Thomas Pynchon Discography

Auditory sensations like all others it seems play a part in Pynchon's work. Here collected is some of his omnivorous taste in musical surroundings, with some commentary on the musical theory behind Thomas Pynchon's choice of jazz.

Collection of Cited Works
Random pieces from a wide collection of origins that have received the nod from Thomas Pynchon in works or interviews.
Jazz In Pynchon
Musical analysis of the significance of Pynchon's choices of various pieces and elements of jazz music throughout his works.

Collection of Cited Works

  • "Free Jazz", Free Jazz,Ornette Coleman Double Quartet
  • "Begin the Beguine", Music From the Motion Picture Soundtrack the Rocketeer
  • "The National Anthem", Soundtrack to Baseball
  • "Django", Modern Jazz Quartet, In Concert
  • "William Tell Overture", Clockwork Orange Soundtrack, Rossini
  • "Om Part I", Om, John Coltrane
  • "Fables Of Faubus", Ah Um, Charles Mingus
  • "Over the Rainbow", The Best of the Decca Years Vol. I, Judy Garland
  • "Minnie the Moocher", Best of the Big Bands, Cab Calloway
  • "I Left My Heart In San Francisco", Essence of Tony Bennet, Tony Bennet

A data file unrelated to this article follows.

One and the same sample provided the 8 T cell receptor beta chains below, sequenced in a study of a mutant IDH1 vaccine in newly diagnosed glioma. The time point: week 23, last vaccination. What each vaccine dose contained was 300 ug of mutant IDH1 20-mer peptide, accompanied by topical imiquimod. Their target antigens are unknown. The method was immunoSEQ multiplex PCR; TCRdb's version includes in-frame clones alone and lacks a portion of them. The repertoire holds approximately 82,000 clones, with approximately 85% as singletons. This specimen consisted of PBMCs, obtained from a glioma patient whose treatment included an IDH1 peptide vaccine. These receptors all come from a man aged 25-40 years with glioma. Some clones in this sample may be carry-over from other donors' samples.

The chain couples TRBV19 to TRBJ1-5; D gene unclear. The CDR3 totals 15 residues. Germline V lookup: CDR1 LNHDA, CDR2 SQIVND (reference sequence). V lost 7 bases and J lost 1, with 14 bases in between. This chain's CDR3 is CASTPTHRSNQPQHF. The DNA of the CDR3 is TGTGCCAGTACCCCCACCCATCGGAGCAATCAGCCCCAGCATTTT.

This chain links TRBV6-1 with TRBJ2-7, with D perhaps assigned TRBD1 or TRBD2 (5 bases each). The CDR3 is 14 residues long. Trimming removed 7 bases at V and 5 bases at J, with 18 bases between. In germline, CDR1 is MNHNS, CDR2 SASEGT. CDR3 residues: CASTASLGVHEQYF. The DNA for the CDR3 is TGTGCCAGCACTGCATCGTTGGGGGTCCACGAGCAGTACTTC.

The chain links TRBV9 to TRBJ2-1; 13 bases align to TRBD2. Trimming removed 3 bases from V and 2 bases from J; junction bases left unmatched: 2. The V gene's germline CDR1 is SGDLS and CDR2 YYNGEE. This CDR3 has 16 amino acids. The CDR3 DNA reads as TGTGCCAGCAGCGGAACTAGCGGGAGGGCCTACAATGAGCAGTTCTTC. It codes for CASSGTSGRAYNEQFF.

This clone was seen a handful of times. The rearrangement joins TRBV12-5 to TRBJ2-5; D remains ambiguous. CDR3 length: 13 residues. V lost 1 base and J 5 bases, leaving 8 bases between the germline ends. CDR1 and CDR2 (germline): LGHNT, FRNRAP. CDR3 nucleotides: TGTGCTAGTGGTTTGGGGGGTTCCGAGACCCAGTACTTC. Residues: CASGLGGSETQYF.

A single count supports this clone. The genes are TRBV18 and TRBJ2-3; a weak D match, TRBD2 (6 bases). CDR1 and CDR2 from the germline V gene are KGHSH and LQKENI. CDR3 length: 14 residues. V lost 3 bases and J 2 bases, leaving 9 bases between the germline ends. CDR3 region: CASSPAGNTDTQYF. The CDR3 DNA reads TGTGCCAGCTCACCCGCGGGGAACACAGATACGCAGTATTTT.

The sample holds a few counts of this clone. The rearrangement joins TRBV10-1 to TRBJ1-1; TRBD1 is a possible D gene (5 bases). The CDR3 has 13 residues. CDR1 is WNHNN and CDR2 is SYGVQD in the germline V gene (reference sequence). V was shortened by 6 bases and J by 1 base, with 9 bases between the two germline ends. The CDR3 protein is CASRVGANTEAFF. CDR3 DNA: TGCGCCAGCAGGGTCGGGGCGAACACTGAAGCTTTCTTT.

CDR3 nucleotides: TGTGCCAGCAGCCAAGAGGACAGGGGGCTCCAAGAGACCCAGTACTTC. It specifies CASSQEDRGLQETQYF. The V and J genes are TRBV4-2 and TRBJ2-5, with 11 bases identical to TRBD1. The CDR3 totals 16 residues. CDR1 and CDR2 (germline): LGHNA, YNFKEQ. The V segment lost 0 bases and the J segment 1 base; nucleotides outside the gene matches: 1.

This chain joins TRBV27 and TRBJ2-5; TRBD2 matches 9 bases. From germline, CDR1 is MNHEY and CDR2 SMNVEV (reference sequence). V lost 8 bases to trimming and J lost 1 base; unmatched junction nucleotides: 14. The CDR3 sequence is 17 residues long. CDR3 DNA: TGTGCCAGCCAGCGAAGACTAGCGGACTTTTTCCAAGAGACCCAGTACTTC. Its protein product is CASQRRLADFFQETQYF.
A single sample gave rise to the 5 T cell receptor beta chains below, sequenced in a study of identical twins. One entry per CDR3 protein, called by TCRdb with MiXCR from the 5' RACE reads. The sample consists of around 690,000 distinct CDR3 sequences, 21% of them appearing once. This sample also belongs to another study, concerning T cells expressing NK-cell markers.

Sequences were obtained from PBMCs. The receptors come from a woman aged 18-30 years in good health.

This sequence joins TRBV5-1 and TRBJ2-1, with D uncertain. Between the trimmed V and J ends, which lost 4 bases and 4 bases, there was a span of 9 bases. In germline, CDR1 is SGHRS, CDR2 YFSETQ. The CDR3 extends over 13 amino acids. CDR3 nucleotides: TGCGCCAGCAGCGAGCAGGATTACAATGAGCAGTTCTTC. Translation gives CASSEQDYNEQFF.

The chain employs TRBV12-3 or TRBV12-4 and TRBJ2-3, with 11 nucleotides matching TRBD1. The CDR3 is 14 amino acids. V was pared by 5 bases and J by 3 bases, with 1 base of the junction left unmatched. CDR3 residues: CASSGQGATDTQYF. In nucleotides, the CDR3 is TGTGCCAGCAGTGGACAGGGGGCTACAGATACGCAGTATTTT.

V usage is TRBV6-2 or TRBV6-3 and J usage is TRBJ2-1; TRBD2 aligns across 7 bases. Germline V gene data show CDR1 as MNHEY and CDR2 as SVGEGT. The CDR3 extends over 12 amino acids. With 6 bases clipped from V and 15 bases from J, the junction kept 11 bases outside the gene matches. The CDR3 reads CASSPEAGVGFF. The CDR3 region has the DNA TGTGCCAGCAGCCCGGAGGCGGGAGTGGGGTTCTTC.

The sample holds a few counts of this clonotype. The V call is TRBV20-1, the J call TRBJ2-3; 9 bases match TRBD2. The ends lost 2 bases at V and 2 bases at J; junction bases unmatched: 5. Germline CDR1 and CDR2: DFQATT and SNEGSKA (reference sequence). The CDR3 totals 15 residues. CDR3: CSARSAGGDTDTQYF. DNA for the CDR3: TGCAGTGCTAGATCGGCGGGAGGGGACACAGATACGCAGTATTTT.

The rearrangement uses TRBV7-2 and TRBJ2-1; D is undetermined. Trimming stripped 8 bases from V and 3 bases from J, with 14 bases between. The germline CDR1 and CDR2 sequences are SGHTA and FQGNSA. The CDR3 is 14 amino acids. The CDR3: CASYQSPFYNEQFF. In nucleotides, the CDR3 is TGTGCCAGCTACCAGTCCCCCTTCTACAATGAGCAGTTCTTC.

• "San Antonio Rose", Classic Western Swing, Bob Wills and His Texas Playboys
  • "I'll Remember April", The Modern Jazz Quartet, The Modern Jazz Quartet

  • Free Jazz in Pynchon

    "'What he is trying to say,' Duke said, 'is no root chords. Nothing to listen to while you blow a horizontal line. What one does in such a case is, one thinks the roots.' A horrified awareness was dawning on Meatball. 'And the next logical extension,'he said. 'Is to think everything,' Duke announced with simple dignity. 'Roots, line, everything.'"("Entropy", Slow Learner p. 94-5).

    McClintic Sphere "played disregarging chord changes completely"(V., p.60).

    The style of music to which these passages explicitly refer is called "free jazz". Free jazz musicians tended to concentrate on the texture of the sound rather than any melody. They were looking to escape from the restrictions of following any pre-detrmined chord progressions. Most free jazz groups therefore omitted piano because it was the pianist who traditionally supplied the chord progressions.

    Ornette Coleman is usually considered the father of free jazz. His 1960 album, Free Jazz, did much to popularize this style. Coleman was "a saxophonist who specialized in improvising with no preset harmonies at all. He would spontaneously introduce tone centers and then work from that, then shifted to another center, then another"(Jazz Styles, p.274).

    John Coltrane's free music involved "simultaneous collective improvisations and the creation of frantic turbulence that emphasized textures more than development of melodic improvised lines"(Jazz Styles, p.263). His album, Om, was meant to approximate the beginning of life and the development of sound which began with the utterance of "om"; the first sound vibration which began the universe and all life.

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